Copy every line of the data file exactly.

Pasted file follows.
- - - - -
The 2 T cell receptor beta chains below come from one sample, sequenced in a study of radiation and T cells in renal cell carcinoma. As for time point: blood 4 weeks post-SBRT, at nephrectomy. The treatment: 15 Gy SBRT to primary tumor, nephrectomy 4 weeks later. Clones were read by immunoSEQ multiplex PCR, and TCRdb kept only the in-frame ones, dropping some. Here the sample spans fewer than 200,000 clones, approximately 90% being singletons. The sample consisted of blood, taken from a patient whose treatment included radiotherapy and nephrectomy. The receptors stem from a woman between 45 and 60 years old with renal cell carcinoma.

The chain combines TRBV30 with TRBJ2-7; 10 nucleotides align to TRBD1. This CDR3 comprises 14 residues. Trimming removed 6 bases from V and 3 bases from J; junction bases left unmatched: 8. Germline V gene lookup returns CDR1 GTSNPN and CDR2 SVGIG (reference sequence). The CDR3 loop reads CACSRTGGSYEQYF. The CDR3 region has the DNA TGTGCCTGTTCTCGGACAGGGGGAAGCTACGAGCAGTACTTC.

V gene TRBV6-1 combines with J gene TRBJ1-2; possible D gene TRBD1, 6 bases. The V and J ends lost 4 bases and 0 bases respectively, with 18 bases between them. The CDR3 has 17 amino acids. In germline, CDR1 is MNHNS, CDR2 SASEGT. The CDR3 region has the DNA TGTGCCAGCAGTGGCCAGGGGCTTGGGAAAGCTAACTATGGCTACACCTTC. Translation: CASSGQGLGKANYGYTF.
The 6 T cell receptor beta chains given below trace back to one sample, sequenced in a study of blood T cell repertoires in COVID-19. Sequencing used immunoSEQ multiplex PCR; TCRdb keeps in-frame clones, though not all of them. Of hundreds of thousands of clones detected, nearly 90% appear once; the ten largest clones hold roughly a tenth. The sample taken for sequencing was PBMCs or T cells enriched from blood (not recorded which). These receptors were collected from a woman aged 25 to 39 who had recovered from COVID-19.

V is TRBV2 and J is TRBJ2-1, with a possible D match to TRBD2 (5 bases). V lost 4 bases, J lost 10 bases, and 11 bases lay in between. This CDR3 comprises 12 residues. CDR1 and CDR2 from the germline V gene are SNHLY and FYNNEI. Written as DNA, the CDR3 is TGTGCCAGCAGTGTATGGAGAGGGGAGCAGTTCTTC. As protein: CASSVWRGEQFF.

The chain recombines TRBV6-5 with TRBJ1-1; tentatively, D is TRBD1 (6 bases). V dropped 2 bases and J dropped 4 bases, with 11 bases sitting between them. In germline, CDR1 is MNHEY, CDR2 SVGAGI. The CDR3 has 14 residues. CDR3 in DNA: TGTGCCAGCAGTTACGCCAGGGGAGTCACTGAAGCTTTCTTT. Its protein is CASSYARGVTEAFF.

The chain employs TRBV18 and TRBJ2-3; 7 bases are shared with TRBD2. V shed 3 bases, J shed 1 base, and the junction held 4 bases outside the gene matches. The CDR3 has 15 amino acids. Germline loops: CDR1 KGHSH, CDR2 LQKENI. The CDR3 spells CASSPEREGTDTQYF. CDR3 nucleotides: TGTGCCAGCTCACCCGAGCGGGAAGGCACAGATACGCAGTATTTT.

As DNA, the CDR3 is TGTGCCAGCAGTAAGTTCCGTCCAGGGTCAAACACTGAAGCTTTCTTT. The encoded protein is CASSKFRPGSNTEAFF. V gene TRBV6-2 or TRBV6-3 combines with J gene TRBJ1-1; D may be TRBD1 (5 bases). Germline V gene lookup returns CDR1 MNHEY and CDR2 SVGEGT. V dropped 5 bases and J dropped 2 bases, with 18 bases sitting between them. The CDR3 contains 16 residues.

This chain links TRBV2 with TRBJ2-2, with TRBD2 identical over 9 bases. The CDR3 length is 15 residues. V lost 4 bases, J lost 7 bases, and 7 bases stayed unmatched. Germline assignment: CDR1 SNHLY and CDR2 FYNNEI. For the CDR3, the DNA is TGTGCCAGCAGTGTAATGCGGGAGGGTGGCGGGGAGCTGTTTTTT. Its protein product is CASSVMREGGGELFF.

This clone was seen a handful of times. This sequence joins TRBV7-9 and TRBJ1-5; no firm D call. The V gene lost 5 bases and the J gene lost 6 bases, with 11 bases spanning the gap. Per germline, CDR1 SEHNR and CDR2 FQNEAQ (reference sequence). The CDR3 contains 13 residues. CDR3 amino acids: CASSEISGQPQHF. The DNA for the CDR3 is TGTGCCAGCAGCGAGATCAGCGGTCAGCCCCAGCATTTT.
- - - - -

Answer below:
The 2 T cell receptor beta chains below come from one sample, sequenced in a study of radiation and T cells in renal cell carcinoma. As for time point: blood 4 weeks post-SBRT, at nephrectomy. The treatment: 15 Gy SBRT to primary tumor, nephrectomy 4 weeks later. Clones were read by immunoSEQ multiplex PCR, and TCRdb kept only the in-frame ones, dropping some. Here the sample spans fewer than 200,000 clones, approximately 90% being singletons. The sample consisted of blood, taken from a patient whose treatment included radiotherapy and nephrectomy. The receptors stem from a woman between 45 and 60 years old with renal cell carcinoma.

The chain combines TRBV30 with TRBJ2-7; 10 nucleotides align to TRBD1. This CDR3 comprises 14 residues. Trimming removed 6 bases from V and 3 bases from J; junction bases left unmatched: 8. Germline V gene lookup returns CDR1 GTSNPN and CDR2 SVGIG (reference sequence). The CDR3 loop reads CACSRTGGSYEQYF. The CDR3 region has the DNA TGTGCCTGTTCTCGGACAGGGGGAAGCTACGAGCAGTACTTC.

V gene TRBV6-1 combines with J gene TRBJ1-2; possible D gene TRBD1, 6 bases. The V and J ends lost 4 bases and 0 bases respectively, with 18 bases between them. The CDR3 has 17 amino acids. In germline, CDR1 is MNHNS, CDR2 SASEGT. The CDR3 region has the DNA TGTGCCAGCAGTGGCCAGGGGCTTGGGAAAGCTAACTATGGCTACACCTTC. Translation: CASSGQGLGKANYGYTF.
The 6 T cell receptor beta chains given below trace back to one sample, sequenced in a study of blood T cell repertoires in COVID-19. Sequencing used immunoSEQ multiplex PCR; TCRdb keeps in-frame clones, though not all of them. Of hundreds of thousands of clones detected, nearly 90% appear once; the ten largest clones hold roughly a tenth. The sample taken for sequencing was PBMCs or T cells enriched from blood (not recorded which). These receptors were collected from a woman aged 25 to 39 who had recovered from COVID-19.

V is TRBV2 and J is TRBJ2-1, with a possible D match to TRBD2 (5 bases). V lost 4 bases, J lost 10 bases, and 11 bases lay in between. This CDR3 comprises 12 residues. CDR1 and CDR2 from the germline V gene are SNHLY and FYNNEI. Written as DNA, the CDR3 is TGTGCCAGCAGTGTATGGAGAGGGGAGCAGTTCTTC. As protein: CASSVWRGEQFF.

The chain recombines TRBV6-5 with TRBJ1-1; tentatively, D is TRBD1 (6 bases). V dropped 2 bases and J dropped 4 bases, with 11 bases sitting between them. In germline, CDR1 is MNHEY, CDR2 SVGAGI. The CDR3 has 14 residues. CDR3 in DNA: TGTGCCAGCAGTTACGCCAGGGGAGTCACTGAAGCTTTCTTT. Its protein is CASSYARGVTEAFF.

The chain employs TRBV18 and TRBJ2-3; 7 bases are shared with TRBD2. V shed 3 bases, J shed 1 base, and the junction held 4 bases outside the gene matches. The CDR3 has 15 amino acids. Germline loops: CDR1 KGHSH, CDR2 LQKENI. The CDR3 spells CASSPEREGTDTQYF. CDR3 nucleotides: TGTGCCAGCTCACCCGAGCGGGAAGGCACAGATACGCAGTATTTT.

As DNA, the CDR3 is TGTGCCAGCAGTAAGTTCCGTCCAGGGTCAAACACTGAAGCTTTCTTT. The encoded protein is CASSKFRPGSNTEAFF. V gene TRBV6-2 or TRBV6-3 combines with J gene TRBJ1-1; D may be TRBD1 (5 bases). Germline V gene lookup returns CDR1 MNHEY and CDR2 SVGEGT. V dropped 5 bases and J dropped 2 bases, with 18 bases sitting between them. The CDR3 contains 16 residues.

This chain links TRBV2 with TRBJ2-2, with TRBD2 identical over 9 bases. The CDR3 length is 15 residues. V lost 4 bases, J lost 7 bases, and 7 bases stayed unmatched. Germline assignment: CDR1 SNHLY and CDR2 FYNNEI. For the CDR3, the DNA is TGTGCCAGCAGTGTAATGCGGGAGGGTGGCGGGGAGCTGTTTTTT. Its protein product is CASSVMREGGGELFF.

This clone was seen a handful of times. This sequence joins TRBV7-9 and TRBJ1-5; no firm D call. The V gene lost 5 bases and the J gene lost 6 bases, with 11 bases spanning the gap. Per germline, CDR1 SEHNR and CDR2 FQNEAQ (reference sequence). The CDR3 contains 13 residues. CDR3 amino acids: CASSEISGQPQHF. The DNA for the CDR3 is TGTGCCAGCAGCGAGATCAGCGGTCAGCCCCAGCATTTT.